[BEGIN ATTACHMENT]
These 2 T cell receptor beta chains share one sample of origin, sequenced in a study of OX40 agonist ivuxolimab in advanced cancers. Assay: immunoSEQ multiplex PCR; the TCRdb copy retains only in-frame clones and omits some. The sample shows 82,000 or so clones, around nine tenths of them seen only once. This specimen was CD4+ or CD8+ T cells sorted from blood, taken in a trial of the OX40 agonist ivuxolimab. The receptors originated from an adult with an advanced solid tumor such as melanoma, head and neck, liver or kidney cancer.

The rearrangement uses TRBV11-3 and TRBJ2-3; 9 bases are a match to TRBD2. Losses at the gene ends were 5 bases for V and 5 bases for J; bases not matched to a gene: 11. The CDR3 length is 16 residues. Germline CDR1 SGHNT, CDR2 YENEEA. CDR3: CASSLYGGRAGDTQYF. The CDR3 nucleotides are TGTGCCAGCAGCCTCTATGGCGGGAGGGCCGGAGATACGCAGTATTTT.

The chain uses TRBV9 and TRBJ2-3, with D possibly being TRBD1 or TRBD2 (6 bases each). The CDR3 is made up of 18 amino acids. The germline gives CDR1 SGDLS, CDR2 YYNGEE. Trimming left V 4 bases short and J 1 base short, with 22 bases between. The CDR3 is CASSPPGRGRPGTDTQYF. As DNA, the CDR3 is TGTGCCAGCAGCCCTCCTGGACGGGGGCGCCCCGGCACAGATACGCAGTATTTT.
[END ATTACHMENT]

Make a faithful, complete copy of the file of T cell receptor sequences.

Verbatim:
These 2 T cell receptor beta chains share one sample of origin, sequenced in a study of OX40 agonist ivuxolimab in advanced cancers. Assay: immunoSEQ multiplex PCR; the TCRdb copy retains only in-frame clones and omits some. The sample shows 82,000 or so clones, around nine tenths of them seen only once. This specimen was CD4+ or CD8+ T cells sorted from blood, taken in a trial of the OX40 agonist ivuxolimab. The receptors originated from an adult with an advanced solid tumor such as melanoma, head and neck, liver or kidney cancer.

The rearrangement uses TRBV11-3 and TRBJ2-3; 9 bases are a match to TRBD2. Losses at the gene ends were 5 bases for V and 5 bases for J; bases not matched to a gene: 11. The CDR3 length is 16 residues. Germline CDR1 SGHNT, CDR2 YENEEA. CDR3: CASSLYGGRAGDTQYF. The CDR3 nucleotides are TGTGCCAGCAGCCTCTATGGCGGGAGGGCCGGAGATACGCAGTATTTT.

The chain uses TRBV9 and TRBJ2-3, with D possibly being TRBD1 or TRBD2 (6 bases each). The CDR3 is made up of 18 amino acids. The germline gives CDR1 SGDLS, CDR2 YYNGEE. Trimming left V 4 bases short and J 1 base short, with 22 bases between. The CDR3 is CASSPPGRGRPGTDTQYF. As DNA, the CDR3 is TGTGCCAGCAGCCCTCCTGGACGGGGGCGCCCCGGCACAGATACGCAGTATTTT.